Eckert is a mid-sized asteroid with an orbit that crosses the orbit of Mars. NASA JPL has not classified Eckert as potentially hazardous because its orbit does not bring it close to Earth.
Eckert orbits the sun every 977 days (2.67 years), coming as close as 1.59 AU and reaching as far as 2.26 AU from the sun. Based on its brightness and the way it reflects light, Eckert is probably between 4.411 to 9.864 kilometers in diameter, making it larger than 99% of asteroids, very roughly comparable in size to the San Francisco Bay.
The rotation of Eckert has been observed. It completes a rotation on its axis every 375.00 hours.
Eckert's orbit is 0.69 AU from Earth's orbit at its closest point. This means that there is an very wide berth between this asteroid and Earth at all times.
Orbital simulations conducted by NASA JPL's CNEOS do not show any close approaches to Earth.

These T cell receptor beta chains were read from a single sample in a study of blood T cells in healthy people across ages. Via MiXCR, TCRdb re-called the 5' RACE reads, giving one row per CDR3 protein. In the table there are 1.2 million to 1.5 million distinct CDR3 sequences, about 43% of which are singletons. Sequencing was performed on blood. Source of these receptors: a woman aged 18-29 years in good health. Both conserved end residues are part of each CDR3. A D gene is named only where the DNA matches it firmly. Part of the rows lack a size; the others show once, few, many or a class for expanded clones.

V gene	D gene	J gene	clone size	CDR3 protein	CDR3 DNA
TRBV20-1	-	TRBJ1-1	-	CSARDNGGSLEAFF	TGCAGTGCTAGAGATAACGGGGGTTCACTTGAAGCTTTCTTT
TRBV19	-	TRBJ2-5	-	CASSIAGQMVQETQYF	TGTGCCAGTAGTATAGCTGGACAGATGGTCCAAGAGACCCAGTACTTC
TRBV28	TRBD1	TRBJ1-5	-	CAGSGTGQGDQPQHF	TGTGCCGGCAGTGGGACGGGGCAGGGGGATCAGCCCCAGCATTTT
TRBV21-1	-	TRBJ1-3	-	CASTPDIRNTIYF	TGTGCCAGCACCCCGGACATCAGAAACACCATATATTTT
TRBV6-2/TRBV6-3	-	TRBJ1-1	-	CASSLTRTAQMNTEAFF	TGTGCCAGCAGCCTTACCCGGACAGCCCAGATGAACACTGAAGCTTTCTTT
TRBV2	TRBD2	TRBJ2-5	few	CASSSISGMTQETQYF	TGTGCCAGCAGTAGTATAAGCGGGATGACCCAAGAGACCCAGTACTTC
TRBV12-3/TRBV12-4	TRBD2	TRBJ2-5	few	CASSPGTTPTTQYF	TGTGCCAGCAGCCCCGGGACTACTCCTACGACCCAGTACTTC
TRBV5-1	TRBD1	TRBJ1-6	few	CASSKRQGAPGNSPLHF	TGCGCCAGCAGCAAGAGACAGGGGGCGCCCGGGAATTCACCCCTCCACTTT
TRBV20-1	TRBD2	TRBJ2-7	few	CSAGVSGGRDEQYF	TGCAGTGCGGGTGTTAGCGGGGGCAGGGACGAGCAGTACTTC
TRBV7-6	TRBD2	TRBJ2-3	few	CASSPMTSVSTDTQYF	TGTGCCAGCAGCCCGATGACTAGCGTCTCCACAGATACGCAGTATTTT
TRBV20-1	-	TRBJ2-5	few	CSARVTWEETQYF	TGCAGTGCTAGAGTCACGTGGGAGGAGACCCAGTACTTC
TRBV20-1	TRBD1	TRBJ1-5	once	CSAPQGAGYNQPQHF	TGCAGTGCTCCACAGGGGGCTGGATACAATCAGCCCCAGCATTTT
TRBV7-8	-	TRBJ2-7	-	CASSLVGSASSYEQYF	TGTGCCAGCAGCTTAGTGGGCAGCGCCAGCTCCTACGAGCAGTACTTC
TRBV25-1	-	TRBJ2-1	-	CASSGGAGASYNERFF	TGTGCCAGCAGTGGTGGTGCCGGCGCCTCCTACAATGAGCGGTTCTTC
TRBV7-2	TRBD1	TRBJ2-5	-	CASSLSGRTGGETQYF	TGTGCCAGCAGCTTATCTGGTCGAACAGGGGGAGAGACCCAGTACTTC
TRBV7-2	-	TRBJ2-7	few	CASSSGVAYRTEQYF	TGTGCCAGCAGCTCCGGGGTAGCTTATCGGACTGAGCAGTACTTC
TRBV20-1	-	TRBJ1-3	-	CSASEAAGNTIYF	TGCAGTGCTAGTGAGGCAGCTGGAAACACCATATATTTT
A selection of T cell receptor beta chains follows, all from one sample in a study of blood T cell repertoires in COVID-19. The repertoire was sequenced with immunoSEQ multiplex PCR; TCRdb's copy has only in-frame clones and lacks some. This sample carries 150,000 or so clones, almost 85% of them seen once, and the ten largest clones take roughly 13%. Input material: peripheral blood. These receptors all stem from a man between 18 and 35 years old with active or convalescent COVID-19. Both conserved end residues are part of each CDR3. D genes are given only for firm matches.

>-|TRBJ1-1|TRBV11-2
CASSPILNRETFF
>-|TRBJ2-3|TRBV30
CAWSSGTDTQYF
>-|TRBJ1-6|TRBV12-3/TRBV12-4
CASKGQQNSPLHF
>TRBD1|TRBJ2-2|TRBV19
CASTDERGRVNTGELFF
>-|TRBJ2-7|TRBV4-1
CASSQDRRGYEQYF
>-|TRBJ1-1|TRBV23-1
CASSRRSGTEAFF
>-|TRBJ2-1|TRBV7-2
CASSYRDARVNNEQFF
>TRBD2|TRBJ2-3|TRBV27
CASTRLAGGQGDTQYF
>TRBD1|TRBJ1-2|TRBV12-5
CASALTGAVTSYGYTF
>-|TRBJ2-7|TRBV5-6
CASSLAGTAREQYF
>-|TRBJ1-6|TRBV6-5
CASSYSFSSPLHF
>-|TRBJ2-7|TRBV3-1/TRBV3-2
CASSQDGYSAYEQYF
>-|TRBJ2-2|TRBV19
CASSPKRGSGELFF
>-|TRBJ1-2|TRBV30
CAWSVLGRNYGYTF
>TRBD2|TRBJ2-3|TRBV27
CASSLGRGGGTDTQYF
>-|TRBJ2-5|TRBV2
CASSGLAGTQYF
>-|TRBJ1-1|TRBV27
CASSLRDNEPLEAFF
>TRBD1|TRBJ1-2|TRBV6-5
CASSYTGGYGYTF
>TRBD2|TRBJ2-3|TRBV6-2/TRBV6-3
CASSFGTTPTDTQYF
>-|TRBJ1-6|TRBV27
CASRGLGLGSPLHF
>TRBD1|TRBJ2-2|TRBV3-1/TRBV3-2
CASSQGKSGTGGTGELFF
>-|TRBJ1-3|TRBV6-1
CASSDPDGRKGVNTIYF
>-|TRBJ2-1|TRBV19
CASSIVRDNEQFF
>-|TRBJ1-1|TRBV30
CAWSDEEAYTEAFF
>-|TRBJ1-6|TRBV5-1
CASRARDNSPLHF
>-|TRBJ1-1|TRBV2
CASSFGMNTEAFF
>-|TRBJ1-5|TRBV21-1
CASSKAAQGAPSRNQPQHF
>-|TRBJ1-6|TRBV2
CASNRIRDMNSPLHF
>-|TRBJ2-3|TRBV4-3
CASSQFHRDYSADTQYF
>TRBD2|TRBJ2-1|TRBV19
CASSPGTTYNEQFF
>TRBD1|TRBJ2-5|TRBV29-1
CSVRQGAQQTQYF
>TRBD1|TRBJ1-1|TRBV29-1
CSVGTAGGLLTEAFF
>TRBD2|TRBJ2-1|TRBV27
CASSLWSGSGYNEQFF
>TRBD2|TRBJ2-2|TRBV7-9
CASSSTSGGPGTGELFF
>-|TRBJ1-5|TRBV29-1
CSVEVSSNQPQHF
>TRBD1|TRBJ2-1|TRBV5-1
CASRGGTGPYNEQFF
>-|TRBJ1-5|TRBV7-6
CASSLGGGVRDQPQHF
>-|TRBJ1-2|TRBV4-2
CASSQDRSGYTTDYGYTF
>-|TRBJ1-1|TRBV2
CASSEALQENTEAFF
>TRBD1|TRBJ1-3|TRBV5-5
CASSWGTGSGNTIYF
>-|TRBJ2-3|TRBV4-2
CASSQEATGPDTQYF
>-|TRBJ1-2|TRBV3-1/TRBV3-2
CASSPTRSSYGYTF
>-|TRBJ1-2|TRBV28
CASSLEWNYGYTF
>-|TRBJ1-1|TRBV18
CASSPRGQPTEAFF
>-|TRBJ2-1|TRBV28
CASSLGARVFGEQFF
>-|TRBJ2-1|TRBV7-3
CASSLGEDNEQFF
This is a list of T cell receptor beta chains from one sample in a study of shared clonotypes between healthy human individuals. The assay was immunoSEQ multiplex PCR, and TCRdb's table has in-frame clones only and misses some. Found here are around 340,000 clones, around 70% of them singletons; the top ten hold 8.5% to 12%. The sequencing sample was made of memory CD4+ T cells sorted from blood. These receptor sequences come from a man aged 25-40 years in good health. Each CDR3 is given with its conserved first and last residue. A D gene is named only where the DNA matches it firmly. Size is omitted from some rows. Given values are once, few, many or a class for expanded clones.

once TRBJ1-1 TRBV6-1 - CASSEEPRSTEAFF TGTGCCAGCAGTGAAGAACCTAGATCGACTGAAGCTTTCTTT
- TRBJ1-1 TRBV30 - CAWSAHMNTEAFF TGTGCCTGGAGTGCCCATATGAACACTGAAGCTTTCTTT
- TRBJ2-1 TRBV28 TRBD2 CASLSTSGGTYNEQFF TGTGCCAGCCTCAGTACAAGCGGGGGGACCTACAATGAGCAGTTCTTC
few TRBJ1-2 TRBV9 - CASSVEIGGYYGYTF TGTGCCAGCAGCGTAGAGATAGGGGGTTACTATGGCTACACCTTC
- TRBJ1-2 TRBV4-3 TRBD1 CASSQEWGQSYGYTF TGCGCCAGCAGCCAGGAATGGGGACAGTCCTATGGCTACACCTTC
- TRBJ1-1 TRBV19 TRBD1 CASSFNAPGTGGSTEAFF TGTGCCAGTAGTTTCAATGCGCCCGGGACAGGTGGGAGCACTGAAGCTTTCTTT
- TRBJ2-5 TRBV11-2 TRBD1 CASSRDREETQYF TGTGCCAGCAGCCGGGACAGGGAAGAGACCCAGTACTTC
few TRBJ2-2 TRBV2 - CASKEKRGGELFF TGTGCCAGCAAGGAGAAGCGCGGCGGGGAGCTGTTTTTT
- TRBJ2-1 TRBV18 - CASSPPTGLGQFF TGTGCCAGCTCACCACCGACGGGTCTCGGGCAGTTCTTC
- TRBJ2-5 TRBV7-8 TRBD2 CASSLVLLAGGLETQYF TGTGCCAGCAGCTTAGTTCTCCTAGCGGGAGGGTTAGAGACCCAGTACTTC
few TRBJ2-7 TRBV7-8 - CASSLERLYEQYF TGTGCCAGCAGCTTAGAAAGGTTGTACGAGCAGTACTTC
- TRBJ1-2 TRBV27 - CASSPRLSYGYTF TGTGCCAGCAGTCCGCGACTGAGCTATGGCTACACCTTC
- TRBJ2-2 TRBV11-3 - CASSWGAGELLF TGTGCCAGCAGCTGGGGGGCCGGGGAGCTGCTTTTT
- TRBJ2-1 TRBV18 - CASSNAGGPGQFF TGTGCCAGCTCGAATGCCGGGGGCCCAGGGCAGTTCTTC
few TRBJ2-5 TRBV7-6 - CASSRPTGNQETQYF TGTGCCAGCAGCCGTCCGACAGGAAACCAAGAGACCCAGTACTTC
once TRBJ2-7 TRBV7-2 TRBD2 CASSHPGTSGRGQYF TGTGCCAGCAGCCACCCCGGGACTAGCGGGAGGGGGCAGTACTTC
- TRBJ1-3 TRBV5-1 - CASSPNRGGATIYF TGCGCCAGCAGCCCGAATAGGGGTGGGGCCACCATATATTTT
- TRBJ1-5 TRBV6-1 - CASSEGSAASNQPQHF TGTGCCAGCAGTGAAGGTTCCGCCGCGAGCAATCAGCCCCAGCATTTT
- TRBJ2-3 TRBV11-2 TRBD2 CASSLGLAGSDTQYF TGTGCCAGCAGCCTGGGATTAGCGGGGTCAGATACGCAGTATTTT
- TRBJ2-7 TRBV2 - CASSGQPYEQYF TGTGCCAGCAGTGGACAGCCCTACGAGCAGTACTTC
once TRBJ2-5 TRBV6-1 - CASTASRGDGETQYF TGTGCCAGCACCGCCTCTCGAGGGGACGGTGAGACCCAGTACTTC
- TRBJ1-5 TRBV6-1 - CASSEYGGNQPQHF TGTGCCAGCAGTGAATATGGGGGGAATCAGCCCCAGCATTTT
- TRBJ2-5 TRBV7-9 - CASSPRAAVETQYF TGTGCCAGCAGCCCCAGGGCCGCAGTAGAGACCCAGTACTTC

Eckert's orbit is determined by observations dating back to July 15, 1950. It was last officially observed on Jan. 24, 2021. The IAU Minor Planet Center records 3,636 observations used to determine its orbit.
Scientists have been able to determine this object's shape.
View asteroid Eckert in 3D.
The position of Eckert is indicated by a ◯ pink circle. Note that the object may not be in your current field of view. Use the controls below to adjust position, location, and time.
The above comparison is an artistic rendering that uses available data on the diameter of Eckert to create an approximate landscape rendering with Mount Everest in the background. This approximation is built for full-resolution desktop browsers. Shape, color, and texture of asteroid are imagined.